Show Me The Money!
Instead, this is a post about how you can Show Me The Money by applying the proper technology at the proper places and proper times in your supply chain to save big, even with rising material costs, inflation, and the global talent war.
The reality is that unless you are best-in-class, and the harsh reality is that, by definition, the vast majority of you are not, your supply chain is hemorrhaging cash. And in all likelihood, lots of cash. Where?, you ask. Everywhere!
Let’s take a simplified PC supply chain for example. Raw materials are mined and shipped to a processing plant where they are refined and shipped to base part manufacturers. These base parts (such as chips, wires, etc.) are then shipped to component manufacturers who produce circuit boards, hard drives, cables, etc. These base components are then shipped to an assembly plant where the PC is assembled. From the assembly plant it is shipped to a central distribution center where it is then shipped to either a regional distribution center, store, or your home, depending on the sophistication of the distribution center.
Furthermore, the specifics of your supply chain depend on who you choose to buy from, who your suppliers choose to buy from, who is chosen to handle your transportation requirements, and who you choose to sell to.
From this example, we derive the following fundamental sources of cost:
- Labor (inc. raw material collection, processing, & subsequent part and component handling)
- Parts (inc. design, component raw materials, & built in production operations)
- Operations (inc. part production, handling, & overhead)
- Transportation (inc. raw materials, parts, components, & finished product)
- Buying (who you buy from, where, & when)
- Selling (who you sell to, where, & when)
However, from a savings viewpoint, not all of these are equally important, since only some of these are really hemorrhaging cash, despite their absolute value on the cash flow statements.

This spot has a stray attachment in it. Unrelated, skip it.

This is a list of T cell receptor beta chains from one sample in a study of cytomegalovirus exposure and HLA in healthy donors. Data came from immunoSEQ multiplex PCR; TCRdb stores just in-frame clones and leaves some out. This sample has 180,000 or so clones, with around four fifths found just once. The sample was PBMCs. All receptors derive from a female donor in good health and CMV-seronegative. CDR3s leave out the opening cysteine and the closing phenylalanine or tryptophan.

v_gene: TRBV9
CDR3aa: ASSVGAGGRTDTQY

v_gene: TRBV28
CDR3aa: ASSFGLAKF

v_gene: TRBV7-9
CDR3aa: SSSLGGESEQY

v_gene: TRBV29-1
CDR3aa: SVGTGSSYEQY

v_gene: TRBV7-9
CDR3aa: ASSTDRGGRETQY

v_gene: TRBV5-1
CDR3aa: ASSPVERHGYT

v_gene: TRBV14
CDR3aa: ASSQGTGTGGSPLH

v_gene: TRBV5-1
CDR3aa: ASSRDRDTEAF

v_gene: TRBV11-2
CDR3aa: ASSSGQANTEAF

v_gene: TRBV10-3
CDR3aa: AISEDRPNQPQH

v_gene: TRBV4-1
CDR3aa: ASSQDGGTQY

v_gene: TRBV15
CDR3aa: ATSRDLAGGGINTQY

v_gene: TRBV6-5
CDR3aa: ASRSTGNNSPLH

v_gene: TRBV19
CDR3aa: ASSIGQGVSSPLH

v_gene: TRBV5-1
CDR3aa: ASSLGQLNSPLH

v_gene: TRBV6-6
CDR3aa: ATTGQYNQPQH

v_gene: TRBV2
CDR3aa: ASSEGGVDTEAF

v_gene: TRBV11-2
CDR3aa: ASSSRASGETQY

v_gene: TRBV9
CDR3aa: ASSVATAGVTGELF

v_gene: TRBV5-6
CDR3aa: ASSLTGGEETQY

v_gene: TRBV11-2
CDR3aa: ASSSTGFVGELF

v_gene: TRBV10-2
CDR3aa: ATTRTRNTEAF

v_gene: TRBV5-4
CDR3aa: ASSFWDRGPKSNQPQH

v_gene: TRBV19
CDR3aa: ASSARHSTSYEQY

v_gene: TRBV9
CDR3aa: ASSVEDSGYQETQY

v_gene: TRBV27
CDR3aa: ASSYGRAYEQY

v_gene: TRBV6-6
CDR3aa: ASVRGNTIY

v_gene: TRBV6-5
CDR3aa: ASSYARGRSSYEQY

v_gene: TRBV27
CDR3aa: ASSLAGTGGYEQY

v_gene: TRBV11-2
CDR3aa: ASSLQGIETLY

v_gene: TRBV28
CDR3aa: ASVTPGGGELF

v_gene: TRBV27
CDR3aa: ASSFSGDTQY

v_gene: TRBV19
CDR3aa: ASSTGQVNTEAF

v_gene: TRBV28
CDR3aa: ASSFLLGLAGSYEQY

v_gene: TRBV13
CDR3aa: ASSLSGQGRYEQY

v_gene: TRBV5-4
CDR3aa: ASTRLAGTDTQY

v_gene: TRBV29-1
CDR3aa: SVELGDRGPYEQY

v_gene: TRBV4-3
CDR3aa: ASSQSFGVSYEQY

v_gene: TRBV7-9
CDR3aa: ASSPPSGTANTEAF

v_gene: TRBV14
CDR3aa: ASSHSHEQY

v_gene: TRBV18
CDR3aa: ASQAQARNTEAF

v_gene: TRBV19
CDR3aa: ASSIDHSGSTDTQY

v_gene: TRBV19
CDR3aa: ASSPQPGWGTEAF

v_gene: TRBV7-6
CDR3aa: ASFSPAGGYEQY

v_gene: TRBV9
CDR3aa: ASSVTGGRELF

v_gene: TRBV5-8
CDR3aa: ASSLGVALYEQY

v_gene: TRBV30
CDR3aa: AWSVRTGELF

- Labor is more or less defined by market rates. Moreover, companies that pay more for more productive people often have a higher ROI per person than those that pay less.
- Selling is marketing, materials, and labor. The first is generally not under your purview, and again the issue is not cost, but results; the second is covered by buying; and the third we just discussed.
This tells us that the fundamental sources of cost, and thus the fundamentally sources of unnecessary costs, ripe for saving, have to do with:
And those of you reading regularly will know what the answers are.
- Parts: Design for Supply, Enterprise Cost Management, etc.
- Operations: Manufacturing Intelligence, Supplier Management, etc.
- Transportation: Distribution Network Design, Consolidated Shipments, etc.
- Buying: Strategic Sourcing, Spend Analysis, Award Optimization, etc.
But back to the point – how do you Show Me The Money? You use these solutions to identify where you are hemorrhaging cash, tackle the issues head on, and stop the leak. And then you point to the big, fat increase on the balance sheet as your doing. And that’s how you Show Me The Money!
It’s also why I keep talking about companies like the following:
They may be small, they may be new, but they are trying to build a solution that will help you find those savings leaks that you are not likely to find on your own. So keep reading!